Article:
Security-focused services have become essential to organizations that cannot build and maintain a deep bench of cybersecurity expertise. Managed security helps organizations respond proactively to evolving threats by increasing visibility and speeding up problem resolution. Managed services generally raise a customer's overall risk readiness by engaging deeply experienced, knowledgeable professionals and efficient processes.


Optimize Hybrid Environments

The complexity of hybrid work, especially for connectivity and security, has increased reliance on managed services. Proactively monitoring and implementing best practices to ensure organizations can support their workloads is critical. MSPs help by evaluating the capacity of hybrid environments and their compliance with service-level agreements (SLAs), then developing research-driven optimization strategies.


Keep Productivity High

Hybrid work has also placed new demands on communication and collaboration. This area of operations is critical, but it’s one many organizations don’t want to spend significant time managing. MSPs ensure that teams stay seamlessly connected while keeping sensitive data secure. A unified collaboration service can manage collaboration platforms and applications so organizations can focus on their missions.

4 Keys to a Great Managed Services Engagement

MSPs aren't just for large enterprises, although small and midsized organizations require a different service model and skill sets. Organizations should be clear and specific about what they want to achieve from managed services providers. Defining areas where MSPs can help, what SLAs look like and which KPIs will measure success is the best way to achieve the desired outcomes.

• Choose Your Model

Pooled resources, with MSPs supporting multiple organizations, aren’t always the best solution. Dedicated teams can develop tailored expertise in complex environments and minimize ongoing knowledge transfer requirements.

• Evaluate the Experts

Interview senior resources who will be on the team. Ask questions aligned with desired outcomes, including details about SLAs and penalties designed to hold MSPs accountable.

• Include Critical Stakeholders

MSP engagements ideally start with a C-suite vision, but in practice, they often originate at the pain point. In either case, include team directors, managers and procurement officers.

• Ask About Automation

Even if automation is not a primary driver, it’s worth learning about MSP capabilities. After an initial observation period, MSPs can provide valuable insight into potential automation opportunities.

How CDW Can Help

CDW offers unparalleled expertise and experience to craft custom, vendor-agnostic solutions that help customers achieve critical objectives.

CDW Security Services

Managed Security Services bring ongoing engineering and fine-tuning to customers’ environments that resolve underlying issues and proactively reduce false positives. This advances security posture while freeing IT teams to focus on strategic endeavors.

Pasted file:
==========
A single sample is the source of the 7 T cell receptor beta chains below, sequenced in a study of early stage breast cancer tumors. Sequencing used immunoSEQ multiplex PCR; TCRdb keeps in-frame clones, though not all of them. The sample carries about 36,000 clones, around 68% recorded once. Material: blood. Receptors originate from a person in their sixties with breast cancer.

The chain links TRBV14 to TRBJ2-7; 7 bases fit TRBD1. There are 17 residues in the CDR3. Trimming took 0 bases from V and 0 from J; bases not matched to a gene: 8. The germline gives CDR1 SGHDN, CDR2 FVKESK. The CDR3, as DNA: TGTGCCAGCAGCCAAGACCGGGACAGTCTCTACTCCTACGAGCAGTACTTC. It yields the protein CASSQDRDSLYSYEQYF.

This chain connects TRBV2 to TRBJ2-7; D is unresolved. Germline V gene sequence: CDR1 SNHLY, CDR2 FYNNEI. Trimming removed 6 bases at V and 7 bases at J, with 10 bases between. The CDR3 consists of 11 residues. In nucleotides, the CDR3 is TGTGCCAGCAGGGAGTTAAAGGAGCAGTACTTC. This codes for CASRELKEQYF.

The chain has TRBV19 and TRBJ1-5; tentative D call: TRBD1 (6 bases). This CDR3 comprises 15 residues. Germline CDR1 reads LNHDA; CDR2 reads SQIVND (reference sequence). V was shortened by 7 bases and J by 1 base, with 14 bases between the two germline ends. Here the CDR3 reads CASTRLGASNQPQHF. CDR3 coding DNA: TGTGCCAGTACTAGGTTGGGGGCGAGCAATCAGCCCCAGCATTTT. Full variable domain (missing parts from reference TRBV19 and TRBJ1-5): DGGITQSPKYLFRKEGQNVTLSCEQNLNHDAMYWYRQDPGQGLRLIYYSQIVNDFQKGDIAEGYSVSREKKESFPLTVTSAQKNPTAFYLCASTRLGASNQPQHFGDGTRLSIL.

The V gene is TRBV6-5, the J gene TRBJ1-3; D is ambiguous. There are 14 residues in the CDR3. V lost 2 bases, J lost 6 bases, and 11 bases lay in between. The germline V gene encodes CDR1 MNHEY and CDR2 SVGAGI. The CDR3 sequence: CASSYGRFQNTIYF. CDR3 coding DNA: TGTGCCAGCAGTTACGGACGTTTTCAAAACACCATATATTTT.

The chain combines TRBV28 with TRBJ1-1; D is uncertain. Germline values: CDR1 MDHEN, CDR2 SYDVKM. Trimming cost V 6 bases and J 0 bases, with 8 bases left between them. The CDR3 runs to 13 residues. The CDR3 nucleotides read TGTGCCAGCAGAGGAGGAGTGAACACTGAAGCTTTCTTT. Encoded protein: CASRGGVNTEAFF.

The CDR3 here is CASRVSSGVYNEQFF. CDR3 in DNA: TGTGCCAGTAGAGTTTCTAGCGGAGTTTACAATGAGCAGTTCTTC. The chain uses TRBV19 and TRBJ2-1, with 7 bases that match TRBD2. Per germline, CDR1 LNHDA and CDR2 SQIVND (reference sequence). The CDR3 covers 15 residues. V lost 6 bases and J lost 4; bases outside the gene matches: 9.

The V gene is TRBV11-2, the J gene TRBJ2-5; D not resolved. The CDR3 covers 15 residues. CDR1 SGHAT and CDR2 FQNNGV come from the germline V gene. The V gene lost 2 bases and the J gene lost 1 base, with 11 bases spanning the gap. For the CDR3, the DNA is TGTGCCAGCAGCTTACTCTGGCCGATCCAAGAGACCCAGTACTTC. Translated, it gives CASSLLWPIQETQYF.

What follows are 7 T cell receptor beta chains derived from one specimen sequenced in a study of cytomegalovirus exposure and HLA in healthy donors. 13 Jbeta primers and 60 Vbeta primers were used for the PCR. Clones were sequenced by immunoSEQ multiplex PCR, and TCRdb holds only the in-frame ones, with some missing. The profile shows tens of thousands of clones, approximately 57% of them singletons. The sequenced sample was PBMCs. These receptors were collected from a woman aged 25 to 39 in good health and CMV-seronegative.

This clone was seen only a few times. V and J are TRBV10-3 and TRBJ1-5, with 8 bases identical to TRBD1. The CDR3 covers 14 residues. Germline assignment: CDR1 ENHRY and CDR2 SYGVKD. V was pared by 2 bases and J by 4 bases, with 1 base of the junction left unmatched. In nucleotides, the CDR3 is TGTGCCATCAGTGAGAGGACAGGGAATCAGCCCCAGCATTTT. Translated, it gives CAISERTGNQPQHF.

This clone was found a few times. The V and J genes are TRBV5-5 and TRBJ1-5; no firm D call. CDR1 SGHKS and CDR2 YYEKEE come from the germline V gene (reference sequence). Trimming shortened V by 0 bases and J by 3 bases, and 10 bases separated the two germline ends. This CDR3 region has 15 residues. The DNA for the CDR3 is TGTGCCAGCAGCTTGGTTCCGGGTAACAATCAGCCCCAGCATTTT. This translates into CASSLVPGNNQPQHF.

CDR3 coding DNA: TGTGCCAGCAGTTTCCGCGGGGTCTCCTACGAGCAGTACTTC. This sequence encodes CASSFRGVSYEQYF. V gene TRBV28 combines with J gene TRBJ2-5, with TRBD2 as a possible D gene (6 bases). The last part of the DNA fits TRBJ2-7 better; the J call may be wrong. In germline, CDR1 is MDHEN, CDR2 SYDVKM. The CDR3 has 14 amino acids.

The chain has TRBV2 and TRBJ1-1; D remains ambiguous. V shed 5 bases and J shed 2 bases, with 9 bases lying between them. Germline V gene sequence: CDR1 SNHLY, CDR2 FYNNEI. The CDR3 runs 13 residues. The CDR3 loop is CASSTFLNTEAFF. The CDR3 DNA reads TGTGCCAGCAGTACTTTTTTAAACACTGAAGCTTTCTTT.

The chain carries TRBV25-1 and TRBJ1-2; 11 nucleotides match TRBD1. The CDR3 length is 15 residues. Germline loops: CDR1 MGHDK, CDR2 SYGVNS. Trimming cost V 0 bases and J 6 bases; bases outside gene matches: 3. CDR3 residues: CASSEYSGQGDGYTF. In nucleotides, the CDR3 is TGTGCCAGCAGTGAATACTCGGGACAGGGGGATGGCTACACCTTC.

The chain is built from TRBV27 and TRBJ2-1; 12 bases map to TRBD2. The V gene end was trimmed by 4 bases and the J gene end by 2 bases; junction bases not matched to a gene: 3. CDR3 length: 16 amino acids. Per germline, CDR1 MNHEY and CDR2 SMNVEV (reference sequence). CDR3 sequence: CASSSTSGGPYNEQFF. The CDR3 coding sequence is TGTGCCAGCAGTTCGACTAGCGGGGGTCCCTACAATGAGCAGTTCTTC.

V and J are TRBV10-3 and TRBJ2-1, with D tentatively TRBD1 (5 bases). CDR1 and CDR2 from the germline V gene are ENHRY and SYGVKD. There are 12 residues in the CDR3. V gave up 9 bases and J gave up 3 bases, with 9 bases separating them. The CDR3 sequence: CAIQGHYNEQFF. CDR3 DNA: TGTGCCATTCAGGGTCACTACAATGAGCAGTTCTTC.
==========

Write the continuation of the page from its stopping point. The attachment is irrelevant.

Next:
Managed Data Protection, Retention and Disaster Recovery Services reduce risk by packaging best-in-breed capabilities in a single solution that builds resilience. Establishing proper backups that can withstand sophisticated threats has become a complex undertaking, and partnering with CDW provides essential reassurance that the entire data lifecycle is protected and recoverable.

Managed Detection and Response provides 24/7/365 support to increase security visibility and resilience, either on its own or combined with managed SIEM, firewalls or vulnerability management. Even — and perhaps especially — when organizations have deployed numerous security tools, managed support provides value by simplifying and consolidating operations under expert oversight.

CDW IT Services

Managed Network Services is a comprehensive approach to ensuring reliability, performance, availability and security for the backbone of the modern business: the network. We tailor our approach to address customers’ most significant challenges: time, staffing, cost and consistency.

Managed Cloud operations help clients navigate cloud complexities in the areas of finance, performance and security. These services are designed to optimize utilization, increase visibility and allocation, and refine operations through continuous improvement.

Managed Patching as a Service is a security fundamental that helps organizations gain insight into their current IT environments and delivers the expertise needed to resolve vulnerabilities successfully and seamlessly. This service helps an organization execute its own patch management policies and procedures or establishes a patch management program for the organization.

Extended Support offers personalized, responsive support for break/fix needs to ensure customers derive the most value from their IT investments.

The CDW Difference

With an extensive catalog of services and strong relationships with all major technology vendors, CDW experts understand the crucial connections between technology trends and business challenges. With nearly 20 years of experience, we bring a wealth of insights about major trends and innovations and know how to put this information to the best use within a specific environment.

Story by Ramana Reddy Depa, CDW’s global head of strategy for managed services.